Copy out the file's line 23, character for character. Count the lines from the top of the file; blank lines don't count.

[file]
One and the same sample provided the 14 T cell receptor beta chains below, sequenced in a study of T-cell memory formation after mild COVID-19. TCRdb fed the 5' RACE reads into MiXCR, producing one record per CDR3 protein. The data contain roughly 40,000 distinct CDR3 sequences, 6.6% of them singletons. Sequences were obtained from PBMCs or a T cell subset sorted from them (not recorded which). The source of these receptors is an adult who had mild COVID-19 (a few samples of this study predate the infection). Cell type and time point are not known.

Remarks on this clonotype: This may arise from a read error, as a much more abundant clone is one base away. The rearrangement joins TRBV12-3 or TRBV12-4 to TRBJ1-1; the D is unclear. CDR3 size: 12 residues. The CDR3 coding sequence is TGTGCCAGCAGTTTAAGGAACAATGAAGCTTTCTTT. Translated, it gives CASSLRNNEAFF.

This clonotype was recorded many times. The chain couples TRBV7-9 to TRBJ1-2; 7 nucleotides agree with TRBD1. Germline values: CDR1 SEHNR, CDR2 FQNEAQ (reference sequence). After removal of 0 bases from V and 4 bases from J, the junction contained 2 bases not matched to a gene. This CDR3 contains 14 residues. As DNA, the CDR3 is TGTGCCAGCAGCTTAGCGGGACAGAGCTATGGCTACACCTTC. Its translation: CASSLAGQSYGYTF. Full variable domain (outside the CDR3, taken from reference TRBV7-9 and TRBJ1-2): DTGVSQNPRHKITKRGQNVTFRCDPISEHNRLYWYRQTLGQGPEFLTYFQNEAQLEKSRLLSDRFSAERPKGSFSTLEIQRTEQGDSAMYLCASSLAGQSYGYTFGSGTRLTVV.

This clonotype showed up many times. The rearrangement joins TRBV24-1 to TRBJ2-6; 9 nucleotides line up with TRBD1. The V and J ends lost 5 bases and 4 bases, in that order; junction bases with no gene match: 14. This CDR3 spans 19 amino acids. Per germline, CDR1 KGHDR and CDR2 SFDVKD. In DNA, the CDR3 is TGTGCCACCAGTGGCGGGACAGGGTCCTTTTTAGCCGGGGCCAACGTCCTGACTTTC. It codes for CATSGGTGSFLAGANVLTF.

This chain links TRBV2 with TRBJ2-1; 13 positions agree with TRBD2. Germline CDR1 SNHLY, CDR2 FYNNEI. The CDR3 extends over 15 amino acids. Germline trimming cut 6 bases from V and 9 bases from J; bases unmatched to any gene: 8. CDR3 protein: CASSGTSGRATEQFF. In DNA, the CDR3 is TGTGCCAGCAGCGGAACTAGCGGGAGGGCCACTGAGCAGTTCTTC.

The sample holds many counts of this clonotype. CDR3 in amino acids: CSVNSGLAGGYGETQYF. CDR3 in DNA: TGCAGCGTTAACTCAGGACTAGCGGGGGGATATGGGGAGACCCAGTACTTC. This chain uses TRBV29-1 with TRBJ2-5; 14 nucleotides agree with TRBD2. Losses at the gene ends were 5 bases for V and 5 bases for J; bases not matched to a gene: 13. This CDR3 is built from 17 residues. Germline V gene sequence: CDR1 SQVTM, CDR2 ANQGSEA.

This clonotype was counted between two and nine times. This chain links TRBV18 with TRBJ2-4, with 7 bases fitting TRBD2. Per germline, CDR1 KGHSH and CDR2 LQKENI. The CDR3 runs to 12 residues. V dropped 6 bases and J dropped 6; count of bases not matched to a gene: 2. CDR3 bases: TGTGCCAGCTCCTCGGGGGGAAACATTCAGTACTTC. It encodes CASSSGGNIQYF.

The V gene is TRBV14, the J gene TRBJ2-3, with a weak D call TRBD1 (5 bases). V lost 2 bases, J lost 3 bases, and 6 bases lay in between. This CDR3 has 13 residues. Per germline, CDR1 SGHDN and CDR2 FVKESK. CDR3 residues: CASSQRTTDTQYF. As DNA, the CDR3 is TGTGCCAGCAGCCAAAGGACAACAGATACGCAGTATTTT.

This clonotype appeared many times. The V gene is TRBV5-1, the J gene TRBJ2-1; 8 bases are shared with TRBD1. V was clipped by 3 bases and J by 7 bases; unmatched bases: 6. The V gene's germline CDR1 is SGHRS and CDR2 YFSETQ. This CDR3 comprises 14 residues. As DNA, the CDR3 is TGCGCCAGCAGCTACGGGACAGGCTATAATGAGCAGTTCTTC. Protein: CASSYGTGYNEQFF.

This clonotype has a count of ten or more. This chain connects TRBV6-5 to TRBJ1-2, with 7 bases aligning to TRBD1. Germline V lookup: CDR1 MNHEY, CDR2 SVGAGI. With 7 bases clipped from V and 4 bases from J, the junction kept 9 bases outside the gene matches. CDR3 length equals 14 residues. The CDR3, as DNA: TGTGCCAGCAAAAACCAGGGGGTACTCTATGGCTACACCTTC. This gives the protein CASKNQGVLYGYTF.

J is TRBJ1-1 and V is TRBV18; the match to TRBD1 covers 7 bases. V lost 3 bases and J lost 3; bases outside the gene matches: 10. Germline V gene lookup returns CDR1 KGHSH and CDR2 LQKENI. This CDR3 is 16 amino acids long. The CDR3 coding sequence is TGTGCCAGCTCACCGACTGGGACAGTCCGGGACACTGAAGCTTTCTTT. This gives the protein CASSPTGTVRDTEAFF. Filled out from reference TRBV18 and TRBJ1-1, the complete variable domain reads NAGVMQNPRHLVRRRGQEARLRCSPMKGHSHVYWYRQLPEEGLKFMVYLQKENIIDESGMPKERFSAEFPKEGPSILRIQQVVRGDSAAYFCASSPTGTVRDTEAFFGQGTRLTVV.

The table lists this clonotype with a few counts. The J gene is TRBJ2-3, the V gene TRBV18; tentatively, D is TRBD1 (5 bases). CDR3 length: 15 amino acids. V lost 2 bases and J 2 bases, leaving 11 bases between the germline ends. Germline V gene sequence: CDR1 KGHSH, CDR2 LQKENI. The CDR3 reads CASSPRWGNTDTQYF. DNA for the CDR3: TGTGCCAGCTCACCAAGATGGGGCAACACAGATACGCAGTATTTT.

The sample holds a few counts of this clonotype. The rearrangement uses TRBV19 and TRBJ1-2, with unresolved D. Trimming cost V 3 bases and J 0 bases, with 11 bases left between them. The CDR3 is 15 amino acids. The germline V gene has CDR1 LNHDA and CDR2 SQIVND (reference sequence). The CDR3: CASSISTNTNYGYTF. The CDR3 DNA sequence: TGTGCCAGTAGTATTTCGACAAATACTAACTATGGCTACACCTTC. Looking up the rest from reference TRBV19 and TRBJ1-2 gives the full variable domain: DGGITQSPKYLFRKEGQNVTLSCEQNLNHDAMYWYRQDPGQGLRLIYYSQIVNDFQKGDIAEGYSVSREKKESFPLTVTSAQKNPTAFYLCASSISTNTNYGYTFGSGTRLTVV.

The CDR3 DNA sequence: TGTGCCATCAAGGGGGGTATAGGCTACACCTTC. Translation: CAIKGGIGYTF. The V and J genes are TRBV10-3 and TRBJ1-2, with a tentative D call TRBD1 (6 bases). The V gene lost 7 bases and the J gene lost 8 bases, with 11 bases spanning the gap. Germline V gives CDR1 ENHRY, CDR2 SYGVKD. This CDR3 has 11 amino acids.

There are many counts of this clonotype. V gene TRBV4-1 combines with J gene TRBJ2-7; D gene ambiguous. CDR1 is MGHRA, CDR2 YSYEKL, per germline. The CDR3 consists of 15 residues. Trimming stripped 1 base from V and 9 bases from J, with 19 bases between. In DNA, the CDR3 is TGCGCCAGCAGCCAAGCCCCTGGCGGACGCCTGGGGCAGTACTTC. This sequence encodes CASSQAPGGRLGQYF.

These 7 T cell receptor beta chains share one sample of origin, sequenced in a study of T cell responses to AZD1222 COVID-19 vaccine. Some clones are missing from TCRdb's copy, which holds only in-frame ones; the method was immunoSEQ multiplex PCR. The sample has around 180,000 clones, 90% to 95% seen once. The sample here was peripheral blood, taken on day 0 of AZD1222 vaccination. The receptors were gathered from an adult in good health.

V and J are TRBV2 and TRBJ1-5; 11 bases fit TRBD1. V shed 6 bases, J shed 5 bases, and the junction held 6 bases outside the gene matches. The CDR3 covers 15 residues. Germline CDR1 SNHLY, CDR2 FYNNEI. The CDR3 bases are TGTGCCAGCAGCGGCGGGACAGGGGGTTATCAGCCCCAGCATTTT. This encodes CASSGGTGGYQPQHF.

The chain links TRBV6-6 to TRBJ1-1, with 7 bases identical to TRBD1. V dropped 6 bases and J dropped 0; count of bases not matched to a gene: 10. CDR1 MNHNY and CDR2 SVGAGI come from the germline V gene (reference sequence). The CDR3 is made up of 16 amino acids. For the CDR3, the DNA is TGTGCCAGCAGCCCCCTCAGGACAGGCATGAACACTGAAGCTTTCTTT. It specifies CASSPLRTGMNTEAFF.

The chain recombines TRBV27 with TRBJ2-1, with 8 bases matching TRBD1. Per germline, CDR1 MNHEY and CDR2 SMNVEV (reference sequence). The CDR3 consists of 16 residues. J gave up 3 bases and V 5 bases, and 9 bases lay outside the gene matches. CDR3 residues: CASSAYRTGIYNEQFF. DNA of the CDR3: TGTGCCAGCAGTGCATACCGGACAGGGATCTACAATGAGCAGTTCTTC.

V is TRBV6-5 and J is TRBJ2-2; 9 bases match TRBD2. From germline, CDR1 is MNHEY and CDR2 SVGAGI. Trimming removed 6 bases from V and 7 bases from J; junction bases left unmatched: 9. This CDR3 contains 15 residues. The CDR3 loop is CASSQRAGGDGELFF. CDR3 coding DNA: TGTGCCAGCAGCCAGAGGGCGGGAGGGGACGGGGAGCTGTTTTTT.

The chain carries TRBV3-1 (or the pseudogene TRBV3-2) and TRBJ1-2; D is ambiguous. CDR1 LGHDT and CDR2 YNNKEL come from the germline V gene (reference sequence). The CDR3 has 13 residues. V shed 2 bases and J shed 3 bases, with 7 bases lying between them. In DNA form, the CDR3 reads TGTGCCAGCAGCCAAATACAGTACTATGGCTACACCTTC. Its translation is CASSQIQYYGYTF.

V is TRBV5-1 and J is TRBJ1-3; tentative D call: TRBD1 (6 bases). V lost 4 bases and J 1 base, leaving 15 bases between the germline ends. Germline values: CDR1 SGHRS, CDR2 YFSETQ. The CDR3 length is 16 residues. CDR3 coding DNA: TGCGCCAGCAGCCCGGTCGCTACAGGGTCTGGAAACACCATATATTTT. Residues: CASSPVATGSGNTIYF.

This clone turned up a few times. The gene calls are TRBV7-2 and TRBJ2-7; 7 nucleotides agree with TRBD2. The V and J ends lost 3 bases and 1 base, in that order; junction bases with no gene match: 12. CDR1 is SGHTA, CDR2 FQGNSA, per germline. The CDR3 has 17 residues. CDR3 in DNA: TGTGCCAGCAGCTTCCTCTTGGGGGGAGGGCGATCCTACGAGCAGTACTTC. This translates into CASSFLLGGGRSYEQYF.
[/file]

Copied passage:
This clone turned up a few times. The gene calls are TRBV7-2 and TRBJ2-7; 7 nucleotides agree with TRBD2. The V and J ends lost 3 bases and 1 base, in that order; junction bases with no gene match: 12. CDR1 is SGHTA, CDR2 FQGNSA, per germline. The CDR3 has 17 residues. CDR3 in DNA: TGTGCCAGCAGCTTCCTCTTGGGGGGAGGGCGATCCTACGAGCAGTACTTC. This translates into CASSFLLGGGRSYEQYF.